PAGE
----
The airline said that it has been working hard to "find hidden gem destinations."



Since countries started opening up after the pandemic in 2021 and 2022, airlines have been seeing demand soar not just for major global cities and popular routes but also for farther-away destinations.

Numerous reports, including a recent TripAdvisor survey of trending destinations, showed that there has been a rise in U.S. traveler interest in Asian countries such as Japan, South Korea and Vietnam as well as growing tourism traction in off-the-beaten-path European countries such as Slovenia, Estonia and Montenegro.

Related: 'No more flying for you': Travel agency sounds alarm over risk of 'carbon passports'

As a result, airlines have been looking at their networks to include more faraway destinations as well as smaller cities that are growing increasingly popular with tourists and may not be served by their competitors.

The Philippines has been popular among tourists in recent years.


United brings back more routes, says it is committed to 'finding hidden gems'

This week, United Airlines  (UAL)  announced that it will be launching a new route from Newark Liberty International Airport (EWR) to Morocco's Marrakesh. While it is only the country's fourth-largest city, Marrakesh is a particularly popular place for tourists to seek out the sights and experiences that many associate with the country — colorful souks, gardens with ornate architecture and mosques from the Moorish period.

More Travel:

"We have consistently been ahead of the curve in finding hidden gem destinations for our customers to explore and remain committed to providing the most unique slate of travel options for their adventures abroad," United's SVP of Global Network Planning Patrick Quayle, said in a press statement.

The new route will launch on Oct. 24 and take place three times a week on a Boeing 767-300ER  (BA)  plane that is equipped with 46 Polaris business class and 22 Premium Plus seats. The plane choice was a way to reach a luxury customer customer looking to start their holiday in Marrakesh in the plane.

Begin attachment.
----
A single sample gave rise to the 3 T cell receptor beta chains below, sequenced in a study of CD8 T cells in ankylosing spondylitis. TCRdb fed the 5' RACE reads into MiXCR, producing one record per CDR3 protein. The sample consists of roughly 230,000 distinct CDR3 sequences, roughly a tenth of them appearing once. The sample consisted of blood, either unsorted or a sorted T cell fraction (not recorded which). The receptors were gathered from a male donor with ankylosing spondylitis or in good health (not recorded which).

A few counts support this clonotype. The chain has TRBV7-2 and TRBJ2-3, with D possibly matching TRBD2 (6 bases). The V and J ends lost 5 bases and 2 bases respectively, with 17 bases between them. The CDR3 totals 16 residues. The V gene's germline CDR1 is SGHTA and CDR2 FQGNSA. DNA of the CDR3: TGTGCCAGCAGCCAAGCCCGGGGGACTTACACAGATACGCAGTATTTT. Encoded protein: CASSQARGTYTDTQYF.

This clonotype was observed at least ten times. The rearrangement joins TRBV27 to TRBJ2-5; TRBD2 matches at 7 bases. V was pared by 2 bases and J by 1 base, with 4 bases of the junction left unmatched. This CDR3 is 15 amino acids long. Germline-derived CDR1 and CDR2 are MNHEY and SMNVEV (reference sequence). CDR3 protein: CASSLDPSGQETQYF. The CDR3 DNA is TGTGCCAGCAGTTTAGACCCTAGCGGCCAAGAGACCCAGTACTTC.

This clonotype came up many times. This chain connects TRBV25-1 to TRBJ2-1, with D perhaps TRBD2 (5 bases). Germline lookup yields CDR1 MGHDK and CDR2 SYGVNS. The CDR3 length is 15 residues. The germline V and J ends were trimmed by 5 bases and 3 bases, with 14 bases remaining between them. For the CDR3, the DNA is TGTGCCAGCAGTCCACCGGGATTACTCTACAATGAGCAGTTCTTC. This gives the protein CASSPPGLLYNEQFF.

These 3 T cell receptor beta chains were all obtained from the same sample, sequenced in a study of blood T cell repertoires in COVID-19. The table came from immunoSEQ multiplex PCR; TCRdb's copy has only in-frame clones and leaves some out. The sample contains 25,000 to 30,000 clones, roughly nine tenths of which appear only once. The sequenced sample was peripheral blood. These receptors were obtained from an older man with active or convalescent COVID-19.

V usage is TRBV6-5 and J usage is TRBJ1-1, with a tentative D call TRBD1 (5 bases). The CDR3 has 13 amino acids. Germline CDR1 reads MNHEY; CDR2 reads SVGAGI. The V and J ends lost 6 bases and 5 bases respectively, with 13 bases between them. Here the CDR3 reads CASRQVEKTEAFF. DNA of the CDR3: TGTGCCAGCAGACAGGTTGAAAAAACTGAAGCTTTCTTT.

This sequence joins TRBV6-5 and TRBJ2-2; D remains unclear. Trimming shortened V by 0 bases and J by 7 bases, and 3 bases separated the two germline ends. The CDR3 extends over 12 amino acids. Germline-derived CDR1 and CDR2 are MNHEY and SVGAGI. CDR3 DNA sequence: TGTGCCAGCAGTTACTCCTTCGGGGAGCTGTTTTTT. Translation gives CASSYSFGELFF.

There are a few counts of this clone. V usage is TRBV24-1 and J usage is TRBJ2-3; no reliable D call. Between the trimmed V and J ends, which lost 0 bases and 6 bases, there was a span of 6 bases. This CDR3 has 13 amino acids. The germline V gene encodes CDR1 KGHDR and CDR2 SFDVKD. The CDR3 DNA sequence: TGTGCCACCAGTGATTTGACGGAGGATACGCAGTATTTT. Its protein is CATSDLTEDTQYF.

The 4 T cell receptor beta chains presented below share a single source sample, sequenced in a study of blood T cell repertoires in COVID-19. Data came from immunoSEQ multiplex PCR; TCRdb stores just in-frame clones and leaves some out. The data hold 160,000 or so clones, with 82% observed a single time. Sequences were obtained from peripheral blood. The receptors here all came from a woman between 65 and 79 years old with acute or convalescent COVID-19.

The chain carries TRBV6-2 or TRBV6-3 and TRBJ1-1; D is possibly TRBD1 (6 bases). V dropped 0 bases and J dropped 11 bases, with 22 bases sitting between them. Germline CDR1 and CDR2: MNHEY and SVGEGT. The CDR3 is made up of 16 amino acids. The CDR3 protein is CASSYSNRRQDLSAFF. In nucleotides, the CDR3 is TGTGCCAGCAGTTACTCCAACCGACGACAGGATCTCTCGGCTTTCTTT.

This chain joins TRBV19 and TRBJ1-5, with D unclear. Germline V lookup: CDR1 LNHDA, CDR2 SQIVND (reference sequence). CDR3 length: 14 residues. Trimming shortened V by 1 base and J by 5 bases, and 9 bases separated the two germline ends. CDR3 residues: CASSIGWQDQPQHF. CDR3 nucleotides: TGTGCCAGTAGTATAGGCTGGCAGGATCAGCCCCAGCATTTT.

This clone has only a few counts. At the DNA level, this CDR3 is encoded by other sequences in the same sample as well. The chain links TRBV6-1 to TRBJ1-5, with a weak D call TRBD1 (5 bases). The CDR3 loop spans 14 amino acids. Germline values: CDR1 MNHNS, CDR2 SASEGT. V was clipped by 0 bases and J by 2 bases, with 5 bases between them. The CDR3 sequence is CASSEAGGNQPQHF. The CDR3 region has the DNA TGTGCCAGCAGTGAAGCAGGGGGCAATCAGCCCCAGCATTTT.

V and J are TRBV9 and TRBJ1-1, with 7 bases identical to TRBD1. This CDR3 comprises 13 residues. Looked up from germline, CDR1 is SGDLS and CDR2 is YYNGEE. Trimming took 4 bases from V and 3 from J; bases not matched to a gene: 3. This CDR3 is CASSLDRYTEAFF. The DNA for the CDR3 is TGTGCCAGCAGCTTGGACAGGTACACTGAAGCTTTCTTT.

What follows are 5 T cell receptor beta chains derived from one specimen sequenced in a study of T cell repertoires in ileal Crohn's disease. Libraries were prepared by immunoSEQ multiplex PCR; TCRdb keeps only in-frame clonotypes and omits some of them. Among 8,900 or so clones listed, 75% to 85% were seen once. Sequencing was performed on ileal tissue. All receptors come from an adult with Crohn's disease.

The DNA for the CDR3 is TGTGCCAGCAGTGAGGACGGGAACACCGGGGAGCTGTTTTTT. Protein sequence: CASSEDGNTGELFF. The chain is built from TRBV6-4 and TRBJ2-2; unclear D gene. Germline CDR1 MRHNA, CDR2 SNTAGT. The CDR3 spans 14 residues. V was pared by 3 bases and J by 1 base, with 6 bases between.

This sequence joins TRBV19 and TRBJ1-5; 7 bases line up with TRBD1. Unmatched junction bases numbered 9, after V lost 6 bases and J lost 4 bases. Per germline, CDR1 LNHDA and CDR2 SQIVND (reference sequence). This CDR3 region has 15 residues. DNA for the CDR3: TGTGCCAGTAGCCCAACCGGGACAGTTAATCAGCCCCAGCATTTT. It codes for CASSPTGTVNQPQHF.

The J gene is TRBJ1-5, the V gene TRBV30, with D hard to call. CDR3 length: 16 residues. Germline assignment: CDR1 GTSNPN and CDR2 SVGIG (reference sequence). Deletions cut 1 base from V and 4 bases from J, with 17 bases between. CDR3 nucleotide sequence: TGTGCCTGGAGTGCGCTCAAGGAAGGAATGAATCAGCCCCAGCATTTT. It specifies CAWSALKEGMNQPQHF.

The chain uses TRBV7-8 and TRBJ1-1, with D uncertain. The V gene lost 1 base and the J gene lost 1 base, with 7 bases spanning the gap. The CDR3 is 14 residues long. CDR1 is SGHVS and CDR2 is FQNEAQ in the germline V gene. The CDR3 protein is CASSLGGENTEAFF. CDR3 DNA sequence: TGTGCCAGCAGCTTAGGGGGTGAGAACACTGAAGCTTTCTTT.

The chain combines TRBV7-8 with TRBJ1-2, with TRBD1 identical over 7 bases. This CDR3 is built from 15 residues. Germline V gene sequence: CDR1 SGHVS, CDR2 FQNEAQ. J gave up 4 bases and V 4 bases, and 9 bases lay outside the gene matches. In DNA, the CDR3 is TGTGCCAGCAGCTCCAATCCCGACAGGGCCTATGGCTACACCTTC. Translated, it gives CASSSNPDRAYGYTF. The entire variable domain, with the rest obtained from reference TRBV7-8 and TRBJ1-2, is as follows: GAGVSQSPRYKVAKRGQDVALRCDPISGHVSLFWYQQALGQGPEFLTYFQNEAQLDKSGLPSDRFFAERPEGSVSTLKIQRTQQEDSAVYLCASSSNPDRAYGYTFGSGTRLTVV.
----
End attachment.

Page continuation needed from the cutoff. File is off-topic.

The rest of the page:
Along with the new Morocco route, United is also launching a flight between Houston (IAH) and Colombia's Medellín on Oct. 27 as well as a route between Tokyo and Cebu in the Philippines on July 31 — the latter is known as a "fifth freedom" flight in which the airline flies to the larger hub from the mainland U.S. and then goes on to smaller Asian city popular with tourists after some travelers get off (and others get on) in Tokyo.

United's network expansion includes new 'fifth freedom' flight

In the fall of 2023, United became the first U.S. airline to fly to the Philippines with a new Manila-San Francisco flight. It has expanded its service to Asia from different U.S. cities earlier last year. Cebu has been on its radar amid growing tourist interest in the region known for marine parks, rainforests and Spanish-style architecture.

With the summer coming up, United also announced that it plans to run its current flights to Hong Kong, Seoul, and Portugal's Porto more frequently at different points of the week and reach four weekly flights between Los Angeles and Shanghai by August 29.

"This is your normal, exciting network planning team back in action," Quayle told travel website The Points Guy of the airline's plans for the new routes.

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Walmart launches clever answer to Target’s new membership program

The retail superstore is adding a new feature to its Walmart+ plan — and customers will be happy.



It's just been a few days since Target  (TGT)  launched its new Target Circle 360 paid membership plan. 

The plan offers free and fast shipping on many products to customers, initially for $49 a year and then $99 after the initial promotional signup period. It promises to be a success, since many Target customers are loyal to the brand and will go out of their way to shop at one instead of at its two larger peers, Walmart and Amazon.

Related: Walmart makes a major price cut that will delight customers

And stop us if this sounds familiar: Target will rely on its more than 2,000 stores to act as fulfillment hubs. 

This model is a proven winner; Walmart also uses its more than 4,600 stores as fulfillment and shipping locations to get orders to customers as soon as possible.

Sometimes, this means shipping goods from the nearest warehouse. But if a desired product is in-store and closer to a customer, it reduces miles on the road and delivery time. It's a kind of logistical magic that makes any efficiency lover's (or retail nerd's) heart go pitter patter. 

Walmart rolls out answer to Target's new membership tier

Walmart has certainly had more time than Target to develop and work out the kinks in Walmart+. It first launched the paid membership in 2020 during the height of the pandemic, when many shoppers sheltered at home but still required many staples they might ordinarily pick up at a Walmart, like cleaning supplies, personal-care products, pantry goods and, of course, toilet paper. 

It also undercut Amazon  (AMZN)  Prime, which costs customers $139 a year for free and fast shipping (plus several other benefits including access to its streaming service, Amazon Prime Video).